Best Museums in Philadelphia

Philadelphia's Best Museums: Your Opportunity to Explore, Learn and Share

Heading out for a day in the city often means visiting a museum, especially if you're an out-of-towner or hosting such a guest. Fortunately, Philadelphia boasts a vibrant museum scene, with topics for all ages and interests. Got an art lover in your crowd? Make your way to the iconic Philadelphia Museum of Art for beauty inside and out of the building. You can also couple your visit with a trip to the neighboring Rodin Museum for a look at beautiful sculptures. Your group comprised of creature-loving kids? Nothing beats the Academy of Natural Sciences for the younger set. Philadelphia boasts the ability to entertain, educate and enrich the lives of all kinds of visitors through its many museum choices. Many are located in Center City, while others offer cultural experiences nearby. Some take most of the day to explore, or even multiple trips, while others can be explored quite well in an afternoon. None are the same, and all offer visitors a way to see the city, themselves, their world and their history in a new light. Take family, both young and old, as well as friends, coworkers, guests, and dates to somewhere new, or re-experience an old favorite for a step back into history.


National Museum of American Jewish History
Photo courtesy of Miles Kennedy/ Visit Philly

Founded in 1976, this museum is devoted to preserving and sharing American Jewish history. An abundance of artifacts chart the more than 360 years of Jewish culture in the States, from domestic and work lives, culture, immigration, sports, and more. Photos and interactive exhibits present an encompassing experience addressing politics, religion, Jewish institutions, and individual profiles of people who distinguished themselves and their heritage. The museum (a Smithsonian affiliate) moved to an expansive new building in late 2010, directly across from the Liberty Bell and welcomes tourists and locals alike to come in and experience American history from a different vantage point.

Recommended for Museums because: This venue offers visitors a chance to experience history from a very different perspective.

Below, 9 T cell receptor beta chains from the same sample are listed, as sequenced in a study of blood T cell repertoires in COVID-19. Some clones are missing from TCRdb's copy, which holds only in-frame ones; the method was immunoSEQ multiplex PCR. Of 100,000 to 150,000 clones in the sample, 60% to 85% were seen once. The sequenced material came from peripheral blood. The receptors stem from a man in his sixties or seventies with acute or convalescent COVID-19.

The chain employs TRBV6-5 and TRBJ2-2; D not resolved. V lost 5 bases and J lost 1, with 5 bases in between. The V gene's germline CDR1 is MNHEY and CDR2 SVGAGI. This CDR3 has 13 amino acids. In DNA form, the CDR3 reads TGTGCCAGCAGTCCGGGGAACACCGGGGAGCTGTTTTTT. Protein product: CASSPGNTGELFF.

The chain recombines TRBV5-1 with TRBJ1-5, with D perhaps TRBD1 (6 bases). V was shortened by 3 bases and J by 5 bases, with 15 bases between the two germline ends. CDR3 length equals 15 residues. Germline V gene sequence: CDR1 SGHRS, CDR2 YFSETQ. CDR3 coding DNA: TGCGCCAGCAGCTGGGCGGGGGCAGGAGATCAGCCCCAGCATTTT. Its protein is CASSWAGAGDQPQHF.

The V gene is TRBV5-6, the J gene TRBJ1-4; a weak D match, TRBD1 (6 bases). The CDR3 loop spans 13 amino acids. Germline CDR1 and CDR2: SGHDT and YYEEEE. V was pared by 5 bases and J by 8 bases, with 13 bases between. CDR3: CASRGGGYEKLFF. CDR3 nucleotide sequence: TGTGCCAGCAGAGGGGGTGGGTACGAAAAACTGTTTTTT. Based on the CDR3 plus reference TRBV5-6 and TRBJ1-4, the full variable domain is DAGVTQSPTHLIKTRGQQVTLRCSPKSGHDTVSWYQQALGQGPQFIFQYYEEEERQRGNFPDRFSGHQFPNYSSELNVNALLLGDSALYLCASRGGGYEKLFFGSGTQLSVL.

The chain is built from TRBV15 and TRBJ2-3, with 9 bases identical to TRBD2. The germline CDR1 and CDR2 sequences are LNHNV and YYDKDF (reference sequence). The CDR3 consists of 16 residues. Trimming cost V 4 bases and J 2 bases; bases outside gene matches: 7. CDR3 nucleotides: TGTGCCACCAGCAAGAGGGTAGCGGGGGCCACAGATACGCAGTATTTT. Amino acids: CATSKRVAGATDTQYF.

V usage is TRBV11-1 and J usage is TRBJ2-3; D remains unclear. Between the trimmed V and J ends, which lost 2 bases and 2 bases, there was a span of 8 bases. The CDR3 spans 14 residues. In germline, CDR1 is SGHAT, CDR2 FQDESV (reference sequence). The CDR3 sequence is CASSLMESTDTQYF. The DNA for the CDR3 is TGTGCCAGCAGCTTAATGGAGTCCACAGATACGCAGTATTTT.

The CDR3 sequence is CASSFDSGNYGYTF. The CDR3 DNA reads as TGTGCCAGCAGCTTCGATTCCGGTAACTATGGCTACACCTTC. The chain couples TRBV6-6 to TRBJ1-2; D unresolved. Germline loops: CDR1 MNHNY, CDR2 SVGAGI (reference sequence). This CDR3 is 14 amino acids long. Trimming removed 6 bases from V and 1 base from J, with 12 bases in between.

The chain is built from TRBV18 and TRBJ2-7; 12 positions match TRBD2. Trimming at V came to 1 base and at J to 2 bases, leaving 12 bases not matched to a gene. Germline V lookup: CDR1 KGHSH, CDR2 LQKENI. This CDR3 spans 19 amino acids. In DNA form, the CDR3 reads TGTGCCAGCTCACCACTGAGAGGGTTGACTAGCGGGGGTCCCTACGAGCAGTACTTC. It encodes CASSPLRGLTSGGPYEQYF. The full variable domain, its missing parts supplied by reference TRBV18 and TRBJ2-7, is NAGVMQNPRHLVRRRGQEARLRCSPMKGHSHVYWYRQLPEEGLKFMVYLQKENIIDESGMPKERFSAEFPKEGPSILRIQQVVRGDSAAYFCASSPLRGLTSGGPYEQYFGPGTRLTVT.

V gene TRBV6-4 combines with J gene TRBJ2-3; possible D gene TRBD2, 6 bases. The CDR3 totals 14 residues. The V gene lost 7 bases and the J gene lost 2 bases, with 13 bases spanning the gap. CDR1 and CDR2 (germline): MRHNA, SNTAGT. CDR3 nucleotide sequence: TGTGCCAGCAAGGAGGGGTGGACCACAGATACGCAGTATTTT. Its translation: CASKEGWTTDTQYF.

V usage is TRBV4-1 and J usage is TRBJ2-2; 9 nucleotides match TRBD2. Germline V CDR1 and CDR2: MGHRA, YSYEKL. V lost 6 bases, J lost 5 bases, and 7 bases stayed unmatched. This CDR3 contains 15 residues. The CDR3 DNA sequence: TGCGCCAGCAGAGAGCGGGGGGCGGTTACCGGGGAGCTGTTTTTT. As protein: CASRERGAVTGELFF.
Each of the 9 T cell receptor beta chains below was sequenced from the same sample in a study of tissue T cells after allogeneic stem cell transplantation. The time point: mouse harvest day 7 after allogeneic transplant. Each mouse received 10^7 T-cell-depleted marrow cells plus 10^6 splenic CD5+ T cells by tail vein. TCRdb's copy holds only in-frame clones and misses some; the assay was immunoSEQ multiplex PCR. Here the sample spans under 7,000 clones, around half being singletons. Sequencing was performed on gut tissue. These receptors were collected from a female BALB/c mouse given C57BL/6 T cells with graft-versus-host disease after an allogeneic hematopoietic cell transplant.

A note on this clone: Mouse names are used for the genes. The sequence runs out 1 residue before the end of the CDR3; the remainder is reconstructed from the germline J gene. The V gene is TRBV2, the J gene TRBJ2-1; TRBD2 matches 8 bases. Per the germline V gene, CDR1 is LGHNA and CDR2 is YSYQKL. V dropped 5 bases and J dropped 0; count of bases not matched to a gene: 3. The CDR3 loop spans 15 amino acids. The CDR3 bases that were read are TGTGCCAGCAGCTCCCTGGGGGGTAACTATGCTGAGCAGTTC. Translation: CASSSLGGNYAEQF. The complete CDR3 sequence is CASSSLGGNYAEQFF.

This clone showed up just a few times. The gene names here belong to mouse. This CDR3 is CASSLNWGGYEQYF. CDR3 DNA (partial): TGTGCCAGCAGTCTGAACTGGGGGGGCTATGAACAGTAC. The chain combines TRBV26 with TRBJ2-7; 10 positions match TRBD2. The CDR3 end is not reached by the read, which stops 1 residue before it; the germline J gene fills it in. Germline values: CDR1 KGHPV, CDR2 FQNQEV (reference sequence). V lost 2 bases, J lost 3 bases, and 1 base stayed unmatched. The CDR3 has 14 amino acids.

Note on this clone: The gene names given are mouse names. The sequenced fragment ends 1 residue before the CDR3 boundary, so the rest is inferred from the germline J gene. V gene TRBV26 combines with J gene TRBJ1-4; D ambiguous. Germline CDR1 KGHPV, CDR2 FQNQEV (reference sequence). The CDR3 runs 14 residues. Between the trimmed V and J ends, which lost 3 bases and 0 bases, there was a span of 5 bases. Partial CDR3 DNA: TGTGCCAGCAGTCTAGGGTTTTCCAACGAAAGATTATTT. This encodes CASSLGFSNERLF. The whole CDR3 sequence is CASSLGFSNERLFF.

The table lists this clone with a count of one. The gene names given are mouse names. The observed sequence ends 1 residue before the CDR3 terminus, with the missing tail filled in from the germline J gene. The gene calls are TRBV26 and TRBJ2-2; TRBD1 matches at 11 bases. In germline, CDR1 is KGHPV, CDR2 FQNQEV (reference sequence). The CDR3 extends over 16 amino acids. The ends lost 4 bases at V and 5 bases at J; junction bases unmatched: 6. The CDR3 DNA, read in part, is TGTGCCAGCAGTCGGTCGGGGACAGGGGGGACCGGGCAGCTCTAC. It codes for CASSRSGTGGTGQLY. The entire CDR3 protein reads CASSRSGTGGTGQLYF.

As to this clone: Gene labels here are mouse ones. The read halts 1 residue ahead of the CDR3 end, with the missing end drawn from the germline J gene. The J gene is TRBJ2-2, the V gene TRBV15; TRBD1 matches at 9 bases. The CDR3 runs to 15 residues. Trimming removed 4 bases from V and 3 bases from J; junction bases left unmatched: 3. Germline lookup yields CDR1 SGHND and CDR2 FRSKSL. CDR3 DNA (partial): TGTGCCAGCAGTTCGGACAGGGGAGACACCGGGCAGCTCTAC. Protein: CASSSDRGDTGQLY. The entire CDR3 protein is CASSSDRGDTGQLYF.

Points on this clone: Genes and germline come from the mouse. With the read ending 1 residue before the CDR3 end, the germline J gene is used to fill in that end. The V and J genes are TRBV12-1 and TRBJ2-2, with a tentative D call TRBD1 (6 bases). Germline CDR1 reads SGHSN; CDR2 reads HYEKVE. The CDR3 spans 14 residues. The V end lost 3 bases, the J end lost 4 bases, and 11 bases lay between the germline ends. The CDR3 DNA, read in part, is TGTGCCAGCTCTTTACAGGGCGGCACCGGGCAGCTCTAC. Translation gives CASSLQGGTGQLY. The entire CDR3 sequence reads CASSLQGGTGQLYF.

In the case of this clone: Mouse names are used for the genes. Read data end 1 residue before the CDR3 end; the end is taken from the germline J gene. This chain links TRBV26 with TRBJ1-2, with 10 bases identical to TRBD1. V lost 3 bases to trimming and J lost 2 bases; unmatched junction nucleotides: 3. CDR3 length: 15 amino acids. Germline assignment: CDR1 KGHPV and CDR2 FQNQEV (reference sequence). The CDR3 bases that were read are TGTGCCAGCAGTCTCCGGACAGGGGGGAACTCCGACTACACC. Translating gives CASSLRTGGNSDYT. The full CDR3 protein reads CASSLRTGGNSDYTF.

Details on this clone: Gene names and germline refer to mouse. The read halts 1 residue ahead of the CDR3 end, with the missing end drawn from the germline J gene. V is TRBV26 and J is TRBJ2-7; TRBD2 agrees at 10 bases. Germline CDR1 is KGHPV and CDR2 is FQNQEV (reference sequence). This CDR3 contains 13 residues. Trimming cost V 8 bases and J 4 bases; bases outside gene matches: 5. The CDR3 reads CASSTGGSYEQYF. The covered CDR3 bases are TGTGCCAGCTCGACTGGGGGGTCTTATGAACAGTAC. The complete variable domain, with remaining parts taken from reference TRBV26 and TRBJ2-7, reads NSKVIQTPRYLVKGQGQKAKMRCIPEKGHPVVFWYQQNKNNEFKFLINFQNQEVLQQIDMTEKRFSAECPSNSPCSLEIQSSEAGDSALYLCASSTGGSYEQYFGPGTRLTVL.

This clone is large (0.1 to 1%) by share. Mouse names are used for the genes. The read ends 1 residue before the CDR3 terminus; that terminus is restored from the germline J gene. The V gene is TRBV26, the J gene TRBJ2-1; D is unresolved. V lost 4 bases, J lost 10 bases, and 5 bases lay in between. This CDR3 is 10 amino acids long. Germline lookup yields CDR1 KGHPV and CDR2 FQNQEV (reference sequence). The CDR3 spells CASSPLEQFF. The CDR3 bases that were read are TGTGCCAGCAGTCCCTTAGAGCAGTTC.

Sharon's expert tip: Try to be a part of a tour, as the guides have great anecdotes and fun facts to add to your experience.

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University of Pennsylvania Museum of Archaeology and Anthropology
Photo courtesy of C. Gabello/Visit Philly

The Penn Museum as it is often called, is designed to tell stories and explore concepts that come from historical excavations around the world and what they find. It combines the study of objects made by people with the study of of humanity, and where we all fit in. There are over 30 galleries to explore. One of the most amazing pieces on display here is a 3,000-year-old, 15-ton sphinx. Exhibits range from Egyptian mummies to Greek coins, from musical instruments from Africa to Native American totem poles. There are hands-on exhibits that appeal to the kids, a museum shop just for kids, and a summer camp as well. The caf– overlooking the courtyard garden is a great place for lunch or a quick snack. Closed Mondays and major holidays.

Recommended for Museums because: This is the oldest art museum and school in the United States, and it aims to uncover our shared humanity across continents and millennia.

Sharon's expert tip: Venture into the public gardens here in nice weather, and admire the striking architectural style of the historical buildings.

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Mutter Museum
Photo courtesy of J. Fusco/Visit Philly

Though it's officially called The College of Physicians of Philadelphia Mutter Museum, it's best known by its nicknames, the Mutter Museum or just the Museum of Medical Oddities. Whatever you choose to call it, this is not an attraction for the faint-of-stomach. Unborn fetuses in jars, petrified body parts, conjoined twins and, as part of an exhibition, Albert Einstein's brain, are just a few of the artifacts that chronicle the fascinating and sometimes gruesome story of medicine through the ages. One thing is for sure, however, you won't see anything like it anywhere else! Those interested in science and medicine will be especially fascinated. You certainly won't forget this place once you've visited!